The Prom Book is no “dummies” guide, and first-time author Lauren Metz is a whip-smart, funny writer. Part keepsake, part journal, practical, and loaded with advice relevant today and for the readers’ future, The Prom Book is comprehensive, colorful, not at all fluffy, but easy to read.
The book is divided into four sections, Prom Planning, Prom Day, Prom Night and Post Prom. Each features specific how-tos not only from Metz, a former staffer at Seventeen magazine, but also from experts and consultants to celebrities in exercise, hair, makeup, and skin. Interspersed are pages for notes, photographs, appointments, and planning.
Metz provides au courant advice useful not only for prom-going but also for real life, including: how to read a contract, the art of negotiation, comparison shopping, organizational skills and party planning. An excellent suggestion—and a way to minimize stress—is to have friends congregate at one’s home pre-prom to have picture-taking in one place. No house hopping needed. Clever indeed, and she offers ideas for preparing a red carpet and backdrop.
Etiquette lessons are quietly slipped into the text—well-worth noting—including table manners, thank-you notes and gifts, and the ever worrisome who-pays-for-what part of the evening. Don’t have a date yet? The author recommends going with a group of friends and provides no-nonsense tips on asking that cute boy you are “crushing on.”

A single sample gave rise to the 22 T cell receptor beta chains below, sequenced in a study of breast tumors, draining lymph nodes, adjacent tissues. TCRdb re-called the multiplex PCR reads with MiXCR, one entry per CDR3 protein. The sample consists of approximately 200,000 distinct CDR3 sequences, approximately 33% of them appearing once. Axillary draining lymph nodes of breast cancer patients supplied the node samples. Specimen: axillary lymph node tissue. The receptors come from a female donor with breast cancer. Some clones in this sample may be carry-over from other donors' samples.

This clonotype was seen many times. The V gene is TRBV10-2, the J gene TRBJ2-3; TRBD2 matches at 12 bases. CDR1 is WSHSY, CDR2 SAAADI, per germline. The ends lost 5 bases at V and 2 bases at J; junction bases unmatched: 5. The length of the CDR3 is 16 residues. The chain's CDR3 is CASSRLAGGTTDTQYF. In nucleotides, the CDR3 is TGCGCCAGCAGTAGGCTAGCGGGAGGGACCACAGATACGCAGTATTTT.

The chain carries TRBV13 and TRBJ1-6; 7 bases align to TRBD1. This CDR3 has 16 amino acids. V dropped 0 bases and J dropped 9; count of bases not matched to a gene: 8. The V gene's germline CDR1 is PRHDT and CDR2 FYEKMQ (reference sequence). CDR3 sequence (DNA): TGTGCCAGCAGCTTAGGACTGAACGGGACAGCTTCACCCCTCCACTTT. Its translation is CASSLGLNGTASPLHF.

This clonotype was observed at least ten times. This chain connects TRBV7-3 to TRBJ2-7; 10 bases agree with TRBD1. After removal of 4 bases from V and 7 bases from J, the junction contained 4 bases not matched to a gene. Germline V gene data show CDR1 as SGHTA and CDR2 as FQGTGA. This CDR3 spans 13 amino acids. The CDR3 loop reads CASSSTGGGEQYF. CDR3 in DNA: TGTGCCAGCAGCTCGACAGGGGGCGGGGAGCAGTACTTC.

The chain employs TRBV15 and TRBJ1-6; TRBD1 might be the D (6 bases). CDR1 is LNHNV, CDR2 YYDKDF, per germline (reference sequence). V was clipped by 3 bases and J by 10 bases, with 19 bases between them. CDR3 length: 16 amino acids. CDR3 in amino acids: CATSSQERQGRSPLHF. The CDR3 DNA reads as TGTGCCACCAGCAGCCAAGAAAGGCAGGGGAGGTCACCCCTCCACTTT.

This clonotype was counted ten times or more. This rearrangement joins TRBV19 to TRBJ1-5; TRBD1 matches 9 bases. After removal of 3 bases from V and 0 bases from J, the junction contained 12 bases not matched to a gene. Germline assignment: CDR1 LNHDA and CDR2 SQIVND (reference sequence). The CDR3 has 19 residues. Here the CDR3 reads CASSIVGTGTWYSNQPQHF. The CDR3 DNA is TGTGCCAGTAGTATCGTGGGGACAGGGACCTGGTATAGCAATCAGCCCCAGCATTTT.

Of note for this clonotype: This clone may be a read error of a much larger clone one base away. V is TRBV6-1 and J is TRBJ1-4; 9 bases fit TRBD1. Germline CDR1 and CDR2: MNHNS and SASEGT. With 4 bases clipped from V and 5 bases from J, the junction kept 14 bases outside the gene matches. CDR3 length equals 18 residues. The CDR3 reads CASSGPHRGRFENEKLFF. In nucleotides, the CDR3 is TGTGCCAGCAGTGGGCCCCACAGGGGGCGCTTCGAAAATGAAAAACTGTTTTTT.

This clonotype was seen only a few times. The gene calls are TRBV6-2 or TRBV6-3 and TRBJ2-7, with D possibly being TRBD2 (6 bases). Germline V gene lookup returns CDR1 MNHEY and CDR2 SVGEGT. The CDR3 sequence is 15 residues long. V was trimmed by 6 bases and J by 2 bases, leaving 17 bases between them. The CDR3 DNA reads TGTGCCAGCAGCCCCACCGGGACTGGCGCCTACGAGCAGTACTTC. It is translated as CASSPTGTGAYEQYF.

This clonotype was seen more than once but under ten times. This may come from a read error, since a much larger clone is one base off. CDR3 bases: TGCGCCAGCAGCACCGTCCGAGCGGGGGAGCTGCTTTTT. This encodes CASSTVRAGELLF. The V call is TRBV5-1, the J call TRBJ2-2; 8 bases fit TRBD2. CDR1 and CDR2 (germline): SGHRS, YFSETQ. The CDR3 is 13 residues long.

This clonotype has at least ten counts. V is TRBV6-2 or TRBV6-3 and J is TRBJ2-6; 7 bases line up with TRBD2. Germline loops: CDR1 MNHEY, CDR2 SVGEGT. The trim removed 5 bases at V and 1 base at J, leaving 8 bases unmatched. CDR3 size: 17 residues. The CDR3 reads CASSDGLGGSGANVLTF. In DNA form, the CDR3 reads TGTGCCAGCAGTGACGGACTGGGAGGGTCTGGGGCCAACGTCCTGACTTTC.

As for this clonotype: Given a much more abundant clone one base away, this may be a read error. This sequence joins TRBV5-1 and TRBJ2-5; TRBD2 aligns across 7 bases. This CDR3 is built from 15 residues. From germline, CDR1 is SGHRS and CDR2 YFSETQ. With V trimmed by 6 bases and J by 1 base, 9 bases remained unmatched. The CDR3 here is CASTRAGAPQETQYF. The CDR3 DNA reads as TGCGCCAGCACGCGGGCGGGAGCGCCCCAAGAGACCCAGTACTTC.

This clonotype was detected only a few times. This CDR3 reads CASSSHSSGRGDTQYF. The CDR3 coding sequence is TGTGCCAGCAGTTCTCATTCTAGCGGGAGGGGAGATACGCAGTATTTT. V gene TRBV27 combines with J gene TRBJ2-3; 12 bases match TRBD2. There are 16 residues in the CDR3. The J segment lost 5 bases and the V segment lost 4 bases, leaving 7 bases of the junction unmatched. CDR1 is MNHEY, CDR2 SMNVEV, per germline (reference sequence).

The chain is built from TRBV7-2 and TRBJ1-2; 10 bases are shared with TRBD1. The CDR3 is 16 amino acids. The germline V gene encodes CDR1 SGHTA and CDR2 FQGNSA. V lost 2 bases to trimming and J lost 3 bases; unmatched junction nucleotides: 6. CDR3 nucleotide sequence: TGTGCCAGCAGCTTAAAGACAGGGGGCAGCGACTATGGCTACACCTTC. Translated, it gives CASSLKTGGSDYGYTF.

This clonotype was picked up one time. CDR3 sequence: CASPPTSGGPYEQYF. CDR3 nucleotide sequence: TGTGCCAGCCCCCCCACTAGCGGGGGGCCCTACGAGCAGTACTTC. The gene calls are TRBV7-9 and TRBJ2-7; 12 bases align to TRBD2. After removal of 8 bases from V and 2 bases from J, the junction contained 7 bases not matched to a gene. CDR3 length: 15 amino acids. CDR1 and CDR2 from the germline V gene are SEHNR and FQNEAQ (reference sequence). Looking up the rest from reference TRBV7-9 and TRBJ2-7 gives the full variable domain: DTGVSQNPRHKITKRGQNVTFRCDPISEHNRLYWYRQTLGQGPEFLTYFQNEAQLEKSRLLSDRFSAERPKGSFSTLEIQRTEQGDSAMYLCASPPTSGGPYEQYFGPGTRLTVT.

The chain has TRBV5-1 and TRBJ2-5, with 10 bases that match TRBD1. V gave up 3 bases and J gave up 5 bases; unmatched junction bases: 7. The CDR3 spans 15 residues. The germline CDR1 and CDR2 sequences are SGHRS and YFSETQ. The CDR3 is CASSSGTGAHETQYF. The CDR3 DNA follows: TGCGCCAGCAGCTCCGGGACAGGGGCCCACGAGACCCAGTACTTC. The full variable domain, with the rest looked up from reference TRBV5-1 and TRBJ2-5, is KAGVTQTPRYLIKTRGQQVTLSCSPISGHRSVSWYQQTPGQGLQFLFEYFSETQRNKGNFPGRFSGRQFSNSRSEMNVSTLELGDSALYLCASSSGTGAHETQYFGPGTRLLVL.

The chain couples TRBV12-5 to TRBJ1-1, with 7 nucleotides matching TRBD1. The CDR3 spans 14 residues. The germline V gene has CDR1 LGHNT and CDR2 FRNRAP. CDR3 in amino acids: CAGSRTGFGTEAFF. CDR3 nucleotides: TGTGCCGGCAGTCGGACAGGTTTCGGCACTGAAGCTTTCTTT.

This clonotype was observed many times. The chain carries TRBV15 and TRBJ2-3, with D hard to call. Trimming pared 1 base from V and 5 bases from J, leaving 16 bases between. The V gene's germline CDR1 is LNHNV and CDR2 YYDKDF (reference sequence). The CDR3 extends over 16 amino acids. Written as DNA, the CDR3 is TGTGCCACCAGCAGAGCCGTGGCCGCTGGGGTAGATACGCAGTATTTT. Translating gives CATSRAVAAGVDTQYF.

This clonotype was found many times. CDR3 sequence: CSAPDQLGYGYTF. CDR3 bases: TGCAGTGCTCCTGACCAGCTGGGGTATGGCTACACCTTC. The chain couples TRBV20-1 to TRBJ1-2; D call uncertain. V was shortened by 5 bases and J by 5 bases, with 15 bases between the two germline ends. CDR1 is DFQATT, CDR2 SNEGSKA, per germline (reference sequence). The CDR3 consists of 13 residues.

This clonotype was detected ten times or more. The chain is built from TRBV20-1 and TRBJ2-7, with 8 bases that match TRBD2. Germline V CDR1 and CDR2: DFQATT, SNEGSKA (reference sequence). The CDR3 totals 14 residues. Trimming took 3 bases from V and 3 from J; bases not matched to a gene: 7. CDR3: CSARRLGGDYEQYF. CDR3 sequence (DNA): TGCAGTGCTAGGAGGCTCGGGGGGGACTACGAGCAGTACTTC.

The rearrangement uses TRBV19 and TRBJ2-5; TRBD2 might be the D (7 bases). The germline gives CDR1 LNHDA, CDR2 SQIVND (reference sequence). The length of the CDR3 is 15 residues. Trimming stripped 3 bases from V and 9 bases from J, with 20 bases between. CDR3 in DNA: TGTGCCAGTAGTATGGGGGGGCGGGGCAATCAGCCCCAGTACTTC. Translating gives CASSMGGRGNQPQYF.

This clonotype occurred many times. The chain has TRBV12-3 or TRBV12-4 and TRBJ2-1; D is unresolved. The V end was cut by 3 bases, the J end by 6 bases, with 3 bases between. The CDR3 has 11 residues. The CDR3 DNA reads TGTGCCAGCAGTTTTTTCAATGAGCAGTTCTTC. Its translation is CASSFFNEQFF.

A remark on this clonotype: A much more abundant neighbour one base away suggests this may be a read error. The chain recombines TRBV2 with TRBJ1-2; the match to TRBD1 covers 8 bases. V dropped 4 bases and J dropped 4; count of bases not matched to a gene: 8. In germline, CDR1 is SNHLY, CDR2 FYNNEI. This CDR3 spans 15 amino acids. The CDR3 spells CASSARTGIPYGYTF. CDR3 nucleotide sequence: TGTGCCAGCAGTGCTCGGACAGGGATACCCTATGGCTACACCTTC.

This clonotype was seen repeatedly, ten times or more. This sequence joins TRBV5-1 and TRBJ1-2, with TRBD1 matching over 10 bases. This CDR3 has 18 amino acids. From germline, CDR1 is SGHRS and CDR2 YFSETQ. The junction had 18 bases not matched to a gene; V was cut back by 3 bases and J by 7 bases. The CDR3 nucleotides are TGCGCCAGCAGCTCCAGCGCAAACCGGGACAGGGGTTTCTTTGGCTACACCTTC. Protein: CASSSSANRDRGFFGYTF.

Sidebars contain useful tips from pre-programming phone numbers for all reservations and transportation companies into your cell phone to earning money to augment your budget. Metz also cautions against taking inappropriate photos that may come back to haunt you when applying for college or job hunting.
Part 1 contains a section about exercising by celebrity trainer Ramona Braganza. Different “circuits” correspond to the type of dress one may be sporting, such as sculpting biceps for the strapless or one-shoulder dress. The exercises are simple, no fancy clothes or gym membership required, and are doable enough for the reader’s mother, aunts, and sisters to join in and keep going long after prom is over.
A superb infographic, more like a teenage version of Candyland or Shoots & Ladders, helps the reader determine their personal style. The first question says, “Quick! Take a look in the mirror. Are you wearing more than two pieces of jewelry?” The answer points readers in a direction and questions continue until the reader learns they are either “Hollywood Glam,” “Fierce and Fun,” “Totally Unique,” etc. What follows are descriptions of corresponding silhouettes, accessories, makeup, dress styles, and so forth.
Lately, many nonfiction/how-to books read as if the author is pointing her finger and castigating the reader or bullying them into doing as they say. Metz’s The Prom Book breaks the chain with gentle, happy instructions that make sense for teens. Parents will enjoy the read, too, with recommendations for splitting the costs, who to call if things get out of hand and how to be safe while enjoying this important rite of passage.